We joke about this titular phrase quite often, but I think that it definitely rings true in this last section of Wuthering Heights. In the beginning of this portion, we learn that Hareton wants to read in order to impress his cousin Cathy and that he practices by using her old books. However, Cathy does not see his hunger for learning as a compliment; rather, she believes that by mispronouncing her favorite literature, he means to insult her tastes and intelligence and to pester her. For example, in Chapter XVII, Cathy says:
“Once, Hareton, I came upon a secret stock in your room…some Latin and Greek, and some tales and poetry; all old friends […] and you gathered them, as a magpie gathers silver spoons, for the mere love of stealing! They are of no use to you — or else you concealed them in the bad spirit, that as you cannot enjoy them, nobody else shall. Perhaps your envy counselled Mr. Heathcliff to rob me of my treasures? But I’ve most of them written on my brain and printed in my heart, and you cannot deprive me of those!” (266-267).
Having had the advantage of an education and extensive library at the Grange, Cathy believes that she is the only person at the Heights entitled to perusal of scholarly articles. Her use of monetary terms especially highlights this point. She claims that Hareton has stolen a “stock” of her books, implying that the pleasure and information taken from them were not for sale and that he has detracted from her business of learning (266). Equating her books with “silver spoons,” Cathy implies that reading is a privilege — one that Hareton does not deserve because he does not know how to read and because he must steal literary items in order to educate himself (267).
Since Hareton cannot read, she postulates that he enlists the help of Heathcliff to “rob [her] of [her] treasures” because Heathcliff can relate to his upbringing and current situation (267). Again stating that Hareton and Heathcliff have to take from others in order to feel accomplished, Cathy calls her books her “treasures” (267): They are coveted items of her possession that give her power, intelligence, and importance. She stores all that she has learnt from these works in her mind — accumulating what is literally a “wealth of knowledge.”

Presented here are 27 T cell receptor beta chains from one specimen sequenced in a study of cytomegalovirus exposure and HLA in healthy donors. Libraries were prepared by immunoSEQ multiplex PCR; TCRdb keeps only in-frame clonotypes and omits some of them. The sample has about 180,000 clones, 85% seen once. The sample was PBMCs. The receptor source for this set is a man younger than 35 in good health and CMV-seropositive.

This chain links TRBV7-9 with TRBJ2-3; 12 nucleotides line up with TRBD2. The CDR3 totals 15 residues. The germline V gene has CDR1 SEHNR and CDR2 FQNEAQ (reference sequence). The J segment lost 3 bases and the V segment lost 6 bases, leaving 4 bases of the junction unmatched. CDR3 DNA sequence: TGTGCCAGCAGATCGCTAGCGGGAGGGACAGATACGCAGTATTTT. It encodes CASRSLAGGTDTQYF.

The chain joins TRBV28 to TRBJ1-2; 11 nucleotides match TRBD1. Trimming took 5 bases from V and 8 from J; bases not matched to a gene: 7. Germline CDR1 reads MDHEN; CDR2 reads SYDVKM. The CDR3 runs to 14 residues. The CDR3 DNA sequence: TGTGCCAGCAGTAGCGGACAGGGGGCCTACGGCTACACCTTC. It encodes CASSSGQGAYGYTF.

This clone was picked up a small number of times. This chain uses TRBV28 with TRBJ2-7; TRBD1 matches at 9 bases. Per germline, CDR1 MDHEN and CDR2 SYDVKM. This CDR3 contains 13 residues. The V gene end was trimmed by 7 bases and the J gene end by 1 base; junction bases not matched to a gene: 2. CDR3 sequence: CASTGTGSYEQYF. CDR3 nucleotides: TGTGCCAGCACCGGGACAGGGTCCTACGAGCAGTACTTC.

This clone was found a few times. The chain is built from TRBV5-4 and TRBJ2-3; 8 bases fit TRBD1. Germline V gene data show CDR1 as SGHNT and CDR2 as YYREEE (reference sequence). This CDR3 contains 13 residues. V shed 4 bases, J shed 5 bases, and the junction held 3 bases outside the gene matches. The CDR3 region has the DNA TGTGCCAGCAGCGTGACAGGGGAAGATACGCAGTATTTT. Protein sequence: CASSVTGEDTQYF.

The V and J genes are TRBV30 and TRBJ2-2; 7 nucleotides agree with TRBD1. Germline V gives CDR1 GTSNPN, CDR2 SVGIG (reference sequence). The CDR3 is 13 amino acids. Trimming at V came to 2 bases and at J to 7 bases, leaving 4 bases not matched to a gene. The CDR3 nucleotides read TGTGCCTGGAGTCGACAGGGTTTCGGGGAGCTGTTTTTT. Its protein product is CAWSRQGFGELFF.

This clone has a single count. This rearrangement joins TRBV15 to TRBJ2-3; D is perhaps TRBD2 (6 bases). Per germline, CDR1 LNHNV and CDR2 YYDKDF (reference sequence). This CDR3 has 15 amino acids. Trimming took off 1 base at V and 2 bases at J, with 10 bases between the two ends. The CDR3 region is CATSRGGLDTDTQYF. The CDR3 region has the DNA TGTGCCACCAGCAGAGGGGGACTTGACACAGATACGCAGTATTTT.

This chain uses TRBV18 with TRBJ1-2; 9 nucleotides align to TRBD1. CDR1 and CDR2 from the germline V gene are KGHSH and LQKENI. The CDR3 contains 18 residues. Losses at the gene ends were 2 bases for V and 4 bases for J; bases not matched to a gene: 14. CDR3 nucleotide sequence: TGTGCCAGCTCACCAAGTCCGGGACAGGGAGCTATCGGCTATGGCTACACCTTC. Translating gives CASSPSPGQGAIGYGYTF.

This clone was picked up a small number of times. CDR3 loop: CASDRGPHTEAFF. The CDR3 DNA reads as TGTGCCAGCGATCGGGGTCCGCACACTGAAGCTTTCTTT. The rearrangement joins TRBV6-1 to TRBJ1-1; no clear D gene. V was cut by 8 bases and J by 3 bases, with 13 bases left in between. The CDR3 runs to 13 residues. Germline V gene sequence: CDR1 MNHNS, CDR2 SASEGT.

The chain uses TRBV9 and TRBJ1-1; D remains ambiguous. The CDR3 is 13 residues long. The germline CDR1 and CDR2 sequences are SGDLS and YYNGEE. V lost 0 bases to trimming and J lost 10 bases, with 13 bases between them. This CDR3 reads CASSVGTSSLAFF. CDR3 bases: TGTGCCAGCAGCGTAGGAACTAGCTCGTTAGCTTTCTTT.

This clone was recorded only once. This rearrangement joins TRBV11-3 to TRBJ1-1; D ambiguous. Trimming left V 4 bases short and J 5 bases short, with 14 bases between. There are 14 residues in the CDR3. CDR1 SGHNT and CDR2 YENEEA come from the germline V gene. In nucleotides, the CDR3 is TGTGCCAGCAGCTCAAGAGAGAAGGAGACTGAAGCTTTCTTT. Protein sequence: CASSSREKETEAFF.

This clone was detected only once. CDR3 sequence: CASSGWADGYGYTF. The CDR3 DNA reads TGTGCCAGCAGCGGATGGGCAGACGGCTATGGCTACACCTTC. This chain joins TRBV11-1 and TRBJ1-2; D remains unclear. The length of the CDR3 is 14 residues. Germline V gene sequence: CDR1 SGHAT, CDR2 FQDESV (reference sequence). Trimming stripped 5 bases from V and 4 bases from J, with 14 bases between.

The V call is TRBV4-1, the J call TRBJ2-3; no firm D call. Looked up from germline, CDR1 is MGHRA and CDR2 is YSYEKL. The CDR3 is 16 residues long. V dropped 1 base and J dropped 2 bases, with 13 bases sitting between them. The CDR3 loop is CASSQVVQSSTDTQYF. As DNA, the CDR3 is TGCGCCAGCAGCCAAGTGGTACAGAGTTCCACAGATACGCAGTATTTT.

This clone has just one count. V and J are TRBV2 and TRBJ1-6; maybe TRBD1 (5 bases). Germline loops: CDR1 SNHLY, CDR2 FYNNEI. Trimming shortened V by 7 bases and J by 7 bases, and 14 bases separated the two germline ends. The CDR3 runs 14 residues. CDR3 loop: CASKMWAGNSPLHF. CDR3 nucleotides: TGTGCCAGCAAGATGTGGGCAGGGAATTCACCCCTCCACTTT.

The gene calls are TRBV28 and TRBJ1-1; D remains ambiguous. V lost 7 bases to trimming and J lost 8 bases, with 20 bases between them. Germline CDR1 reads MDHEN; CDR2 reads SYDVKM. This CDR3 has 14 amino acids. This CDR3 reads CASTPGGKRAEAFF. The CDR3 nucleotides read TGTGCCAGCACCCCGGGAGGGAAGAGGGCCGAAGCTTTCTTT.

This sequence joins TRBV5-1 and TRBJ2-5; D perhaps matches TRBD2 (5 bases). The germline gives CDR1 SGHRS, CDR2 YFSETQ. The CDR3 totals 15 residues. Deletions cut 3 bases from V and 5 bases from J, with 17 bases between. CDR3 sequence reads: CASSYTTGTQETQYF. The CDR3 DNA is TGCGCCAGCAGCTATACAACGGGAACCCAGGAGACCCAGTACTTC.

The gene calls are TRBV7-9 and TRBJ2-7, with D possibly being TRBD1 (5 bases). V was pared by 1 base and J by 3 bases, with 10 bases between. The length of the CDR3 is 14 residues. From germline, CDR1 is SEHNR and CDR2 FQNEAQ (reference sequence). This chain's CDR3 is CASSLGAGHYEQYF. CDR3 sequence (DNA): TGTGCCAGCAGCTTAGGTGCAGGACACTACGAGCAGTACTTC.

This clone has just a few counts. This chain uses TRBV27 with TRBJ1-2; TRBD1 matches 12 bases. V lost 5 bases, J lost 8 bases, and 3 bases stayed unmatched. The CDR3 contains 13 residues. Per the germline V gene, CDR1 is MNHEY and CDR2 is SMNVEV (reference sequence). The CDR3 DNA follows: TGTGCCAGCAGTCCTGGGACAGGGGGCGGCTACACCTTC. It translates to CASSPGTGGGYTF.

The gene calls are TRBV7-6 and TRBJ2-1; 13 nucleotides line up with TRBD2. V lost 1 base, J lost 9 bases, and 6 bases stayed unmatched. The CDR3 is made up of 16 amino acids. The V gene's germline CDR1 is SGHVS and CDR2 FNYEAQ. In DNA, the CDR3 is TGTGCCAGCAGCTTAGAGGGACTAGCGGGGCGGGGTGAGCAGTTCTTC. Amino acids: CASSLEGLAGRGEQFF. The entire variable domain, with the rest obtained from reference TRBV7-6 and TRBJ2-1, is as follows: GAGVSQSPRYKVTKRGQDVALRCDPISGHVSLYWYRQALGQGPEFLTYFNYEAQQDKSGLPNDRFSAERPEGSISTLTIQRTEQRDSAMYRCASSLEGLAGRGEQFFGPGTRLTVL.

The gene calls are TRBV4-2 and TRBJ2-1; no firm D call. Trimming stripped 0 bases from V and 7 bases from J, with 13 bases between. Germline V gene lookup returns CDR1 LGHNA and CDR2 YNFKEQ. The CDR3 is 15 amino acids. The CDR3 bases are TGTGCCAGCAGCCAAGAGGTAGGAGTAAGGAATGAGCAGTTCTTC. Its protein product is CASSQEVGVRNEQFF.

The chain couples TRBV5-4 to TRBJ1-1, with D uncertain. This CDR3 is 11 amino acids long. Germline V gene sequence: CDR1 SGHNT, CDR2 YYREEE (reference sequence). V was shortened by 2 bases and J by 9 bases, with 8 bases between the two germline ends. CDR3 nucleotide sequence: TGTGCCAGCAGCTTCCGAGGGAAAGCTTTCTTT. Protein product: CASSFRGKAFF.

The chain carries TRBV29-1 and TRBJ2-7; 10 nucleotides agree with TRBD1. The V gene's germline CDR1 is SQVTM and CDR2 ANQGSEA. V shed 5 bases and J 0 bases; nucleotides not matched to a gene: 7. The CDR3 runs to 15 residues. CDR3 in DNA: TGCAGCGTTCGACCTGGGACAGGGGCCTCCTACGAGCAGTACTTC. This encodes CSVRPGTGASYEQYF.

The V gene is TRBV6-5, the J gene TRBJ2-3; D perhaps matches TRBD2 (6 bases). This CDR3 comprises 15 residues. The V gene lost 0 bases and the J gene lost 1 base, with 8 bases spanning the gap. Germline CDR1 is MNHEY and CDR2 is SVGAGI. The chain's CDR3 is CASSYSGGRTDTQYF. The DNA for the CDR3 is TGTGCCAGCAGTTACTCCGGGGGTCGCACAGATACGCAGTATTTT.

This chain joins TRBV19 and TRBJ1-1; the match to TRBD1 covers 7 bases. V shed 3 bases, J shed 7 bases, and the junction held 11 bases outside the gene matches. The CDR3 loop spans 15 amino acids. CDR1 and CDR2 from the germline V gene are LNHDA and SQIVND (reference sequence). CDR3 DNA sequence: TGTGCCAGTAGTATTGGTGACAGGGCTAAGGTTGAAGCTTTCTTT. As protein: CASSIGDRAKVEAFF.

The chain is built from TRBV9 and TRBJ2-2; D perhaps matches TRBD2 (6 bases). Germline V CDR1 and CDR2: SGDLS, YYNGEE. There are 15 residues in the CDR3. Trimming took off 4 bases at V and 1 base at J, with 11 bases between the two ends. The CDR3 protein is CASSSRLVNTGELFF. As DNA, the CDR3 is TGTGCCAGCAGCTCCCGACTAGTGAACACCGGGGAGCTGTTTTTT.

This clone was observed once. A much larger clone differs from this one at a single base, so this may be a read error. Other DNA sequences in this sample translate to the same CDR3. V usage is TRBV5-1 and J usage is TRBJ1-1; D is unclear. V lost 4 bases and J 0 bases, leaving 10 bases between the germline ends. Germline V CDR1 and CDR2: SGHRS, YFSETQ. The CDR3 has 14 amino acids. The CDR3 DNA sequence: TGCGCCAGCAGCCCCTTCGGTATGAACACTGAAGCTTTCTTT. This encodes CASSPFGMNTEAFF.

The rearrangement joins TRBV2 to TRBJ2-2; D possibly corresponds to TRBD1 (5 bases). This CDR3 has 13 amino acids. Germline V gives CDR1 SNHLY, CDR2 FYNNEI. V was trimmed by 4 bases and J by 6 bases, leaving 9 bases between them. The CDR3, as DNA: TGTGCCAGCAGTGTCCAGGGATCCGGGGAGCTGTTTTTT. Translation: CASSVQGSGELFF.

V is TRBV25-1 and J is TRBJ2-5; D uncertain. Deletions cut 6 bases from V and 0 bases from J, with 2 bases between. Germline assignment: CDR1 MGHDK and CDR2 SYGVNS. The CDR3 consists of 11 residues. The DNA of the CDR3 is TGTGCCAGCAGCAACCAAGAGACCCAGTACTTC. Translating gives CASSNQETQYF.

Nelly, however, shows Cathy that Hareton does not mean to detract from her status or intelligence by taking her books but rather to emulate her. He yearns to be able to read and communicate through writing — both in a physical and interpretative sense — so that he can impress his cousin and (less importantly) better himself. Finding his goal endearing, Cathy changes her mind and vows to help Hareton in his quest for knowledge. According to Nelly, it is this endeavor that unites them and gives both of them the strength to endure Heathcliff’s tyranny and later gain independence from him:
“I perceived two such radiant countenances bent over the page of the accepted book, that I did not doubt the treaty had been ratified on both sides, and the enemies were, thenceforth, sworn allies” (280).
On yet the same page of the novel, Nelly reveals that Cathy has started to dissolve her monopoly on reading. Cathy alone cannot be the seller and the consumer of knowledge — or else no profits will ever be made. When Joseph claims that he will take any books forgotten by the cousins, Nelly states:
“Cathy threatened that his library should pay for hers” (280).
For Cathy, reading and learning through books becomes a type of transaction — one that must be measured in mathematical and/or economical value.
Indeed, the characters’ application of monetary words to literary objects reflects the effect that education has on wealth, wellbeing, and status in the novel. Knowledge and intelligence is what entitles them to land, to money, and to happiness.